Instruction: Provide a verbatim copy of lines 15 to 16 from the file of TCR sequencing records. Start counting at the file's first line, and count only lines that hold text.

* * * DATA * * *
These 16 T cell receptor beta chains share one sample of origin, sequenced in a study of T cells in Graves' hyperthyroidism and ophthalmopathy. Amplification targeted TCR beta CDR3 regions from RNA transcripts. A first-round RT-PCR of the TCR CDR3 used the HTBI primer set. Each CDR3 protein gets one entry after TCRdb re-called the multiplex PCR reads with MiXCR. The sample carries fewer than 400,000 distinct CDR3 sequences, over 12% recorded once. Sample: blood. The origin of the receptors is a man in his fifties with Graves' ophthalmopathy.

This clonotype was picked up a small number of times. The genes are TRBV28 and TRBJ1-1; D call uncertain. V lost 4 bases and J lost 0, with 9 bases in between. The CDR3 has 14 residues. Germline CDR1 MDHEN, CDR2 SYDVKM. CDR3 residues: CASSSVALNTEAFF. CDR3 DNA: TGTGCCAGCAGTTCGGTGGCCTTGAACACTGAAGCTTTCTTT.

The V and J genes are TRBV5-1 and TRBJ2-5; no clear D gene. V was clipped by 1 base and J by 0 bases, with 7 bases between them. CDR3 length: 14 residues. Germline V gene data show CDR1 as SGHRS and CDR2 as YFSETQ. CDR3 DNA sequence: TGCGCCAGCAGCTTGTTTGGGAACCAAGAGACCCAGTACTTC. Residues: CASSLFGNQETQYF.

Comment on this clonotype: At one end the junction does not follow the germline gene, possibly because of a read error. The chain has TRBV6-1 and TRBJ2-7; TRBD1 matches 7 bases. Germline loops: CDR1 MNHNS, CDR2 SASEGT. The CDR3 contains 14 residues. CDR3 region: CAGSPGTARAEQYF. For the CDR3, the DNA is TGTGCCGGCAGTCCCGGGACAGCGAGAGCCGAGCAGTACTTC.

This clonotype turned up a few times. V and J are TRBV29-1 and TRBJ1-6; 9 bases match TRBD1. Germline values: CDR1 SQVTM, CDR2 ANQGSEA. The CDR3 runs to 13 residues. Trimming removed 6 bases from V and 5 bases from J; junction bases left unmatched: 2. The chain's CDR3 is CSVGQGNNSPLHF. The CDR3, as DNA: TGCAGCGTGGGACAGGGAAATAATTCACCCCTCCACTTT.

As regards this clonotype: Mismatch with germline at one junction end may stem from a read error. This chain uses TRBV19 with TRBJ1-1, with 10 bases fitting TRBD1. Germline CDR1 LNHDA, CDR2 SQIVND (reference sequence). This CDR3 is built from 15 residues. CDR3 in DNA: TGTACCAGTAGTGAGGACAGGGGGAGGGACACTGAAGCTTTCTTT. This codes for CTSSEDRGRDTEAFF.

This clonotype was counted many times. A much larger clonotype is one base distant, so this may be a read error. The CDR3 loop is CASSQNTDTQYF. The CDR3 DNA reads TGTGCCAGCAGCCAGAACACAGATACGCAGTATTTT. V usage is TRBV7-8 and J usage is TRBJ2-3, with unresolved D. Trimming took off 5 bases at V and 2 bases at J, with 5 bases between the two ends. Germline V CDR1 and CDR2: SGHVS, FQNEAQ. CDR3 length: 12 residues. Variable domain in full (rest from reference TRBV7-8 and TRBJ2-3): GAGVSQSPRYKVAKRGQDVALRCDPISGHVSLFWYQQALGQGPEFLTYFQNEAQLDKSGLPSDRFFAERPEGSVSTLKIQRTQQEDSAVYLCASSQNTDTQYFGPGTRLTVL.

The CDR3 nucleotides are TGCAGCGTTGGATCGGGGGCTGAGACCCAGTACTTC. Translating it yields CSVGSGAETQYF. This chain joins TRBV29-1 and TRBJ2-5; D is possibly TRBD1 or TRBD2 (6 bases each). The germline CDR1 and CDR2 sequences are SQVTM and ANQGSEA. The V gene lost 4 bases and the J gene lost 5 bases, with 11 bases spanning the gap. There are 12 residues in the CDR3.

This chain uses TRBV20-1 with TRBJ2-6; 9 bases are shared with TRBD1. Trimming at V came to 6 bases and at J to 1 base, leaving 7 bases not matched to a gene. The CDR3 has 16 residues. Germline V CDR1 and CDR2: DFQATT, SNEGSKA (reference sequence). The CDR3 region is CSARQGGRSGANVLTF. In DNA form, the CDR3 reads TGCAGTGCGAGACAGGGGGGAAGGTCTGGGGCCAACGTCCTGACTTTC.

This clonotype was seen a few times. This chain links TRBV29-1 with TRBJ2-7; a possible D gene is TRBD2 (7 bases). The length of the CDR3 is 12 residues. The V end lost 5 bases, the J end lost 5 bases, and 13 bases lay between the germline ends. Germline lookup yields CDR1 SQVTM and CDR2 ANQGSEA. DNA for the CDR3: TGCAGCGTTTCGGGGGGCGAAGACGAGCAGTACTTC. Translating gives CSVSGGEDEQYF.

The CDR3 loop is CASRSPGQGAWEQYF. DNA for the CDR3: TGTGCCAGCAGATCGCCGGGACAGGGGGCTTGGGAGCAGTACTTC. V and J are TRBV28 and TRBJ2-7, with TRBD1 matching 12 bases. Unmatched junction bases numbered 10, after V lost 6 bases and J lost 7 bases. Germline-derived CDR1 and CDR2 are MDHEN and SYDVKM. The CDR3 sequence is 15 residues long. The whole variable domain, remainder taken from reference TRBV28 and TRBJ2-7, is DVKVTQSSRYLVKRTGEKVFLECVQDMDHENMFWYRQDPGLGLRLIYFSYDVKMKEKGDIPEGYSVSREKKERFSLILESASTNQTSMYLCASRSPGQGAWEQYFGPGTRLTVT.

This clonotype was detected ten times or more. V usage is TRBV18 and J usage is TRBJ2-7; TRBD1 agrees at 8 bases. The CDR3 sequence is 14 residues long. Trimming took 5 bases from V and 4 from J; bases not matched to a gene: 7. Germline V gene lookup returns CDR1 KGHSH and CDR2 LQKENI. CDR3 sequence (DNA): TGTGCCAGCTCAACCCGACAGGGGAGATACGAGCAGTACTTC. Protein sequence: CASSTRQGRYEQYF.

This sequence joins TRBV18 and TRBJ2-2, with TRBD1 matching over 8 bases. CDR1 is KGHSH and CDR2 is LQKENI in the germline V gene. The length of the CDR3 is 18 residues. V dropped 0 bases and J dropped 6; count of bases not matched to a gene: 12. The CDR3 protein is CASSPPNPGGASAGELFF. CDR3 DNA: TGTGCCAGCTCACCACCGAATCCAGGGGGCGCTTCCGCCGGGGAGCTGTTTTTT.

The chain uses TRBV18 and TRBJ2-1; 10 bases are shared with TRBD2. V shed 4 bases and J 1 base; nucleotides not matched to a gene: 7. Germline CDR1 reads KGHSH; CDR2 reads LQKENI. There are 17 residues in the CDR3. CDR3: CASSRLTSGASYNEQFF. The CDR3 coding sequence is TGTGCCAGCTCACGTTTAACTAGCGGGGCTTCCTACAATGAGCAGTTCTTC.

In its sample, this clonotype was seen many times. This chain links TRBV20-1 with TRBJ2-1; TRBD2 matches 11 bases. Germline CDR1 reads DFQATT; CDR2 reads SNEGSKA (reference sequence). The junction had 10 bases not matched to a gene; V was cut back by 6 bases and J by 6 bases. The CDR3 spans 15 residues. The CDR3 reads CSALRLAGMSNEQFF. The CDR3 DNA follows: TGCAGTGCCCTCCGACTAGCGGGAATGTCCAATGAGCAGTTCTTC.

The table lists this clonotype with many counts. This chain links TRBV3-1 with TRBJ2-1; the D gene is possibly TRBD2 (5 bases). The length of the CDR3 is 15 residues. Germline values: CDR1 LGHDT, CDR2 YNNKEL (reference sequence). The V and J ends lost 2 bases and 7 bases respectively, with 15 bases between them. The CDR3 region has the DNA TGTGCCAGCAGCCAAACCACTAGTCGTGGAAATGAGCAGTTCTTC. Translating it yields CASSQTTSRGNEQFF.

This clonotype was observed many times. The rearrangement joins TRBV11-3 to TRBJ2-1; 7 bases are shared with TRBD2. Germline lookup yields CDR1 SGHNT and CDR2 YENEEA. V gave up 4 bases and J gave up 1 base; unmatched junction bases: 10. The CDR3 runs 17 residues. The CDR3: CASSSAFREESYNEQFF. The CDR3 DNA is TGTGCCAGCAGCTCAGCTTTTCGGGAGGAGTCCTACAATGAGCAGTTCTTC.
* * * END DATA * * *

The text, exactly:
In its sample, this clonotype was seen many times. This chain links TRBV20-1 with TRBJ2-1; TRBD2 matches 11 bases. Germline CDR1 reads DFQATT; CDR2 reads SNEGSKA (reference sequence). The junction had 10 bases not matched to a gene; V was cut back by 6 bases and J by 6 bases. The CDR3 spans 15 residues. The CDR3 reads CSALRLAGMSNEQFF. The CDR3 DNA follows: TGCAGTGCCCTCCGACTAGCGGGAATGTCCAATGAGCAGTTCTTC.

The table lists this clonotype with many counts. This chain links TRBV3-1 with TRBJ2-1; the D gene is possibly TRBD2 (5 bases). The length of the CDR3 is 15 residues. Germline values: CDR1 LGHDT, CDR2 YNNKEL (reference sequence). The V and J ends lost 2 bases and 7 bases respectively, with 15 bases between them. The CDR3 region has the DNA TGTGCCAGCAGCCAAACCACTAGTCGTGGAAATGAGCAGTTCTTC. Translating it yields CASSQTTSRGNEQFF.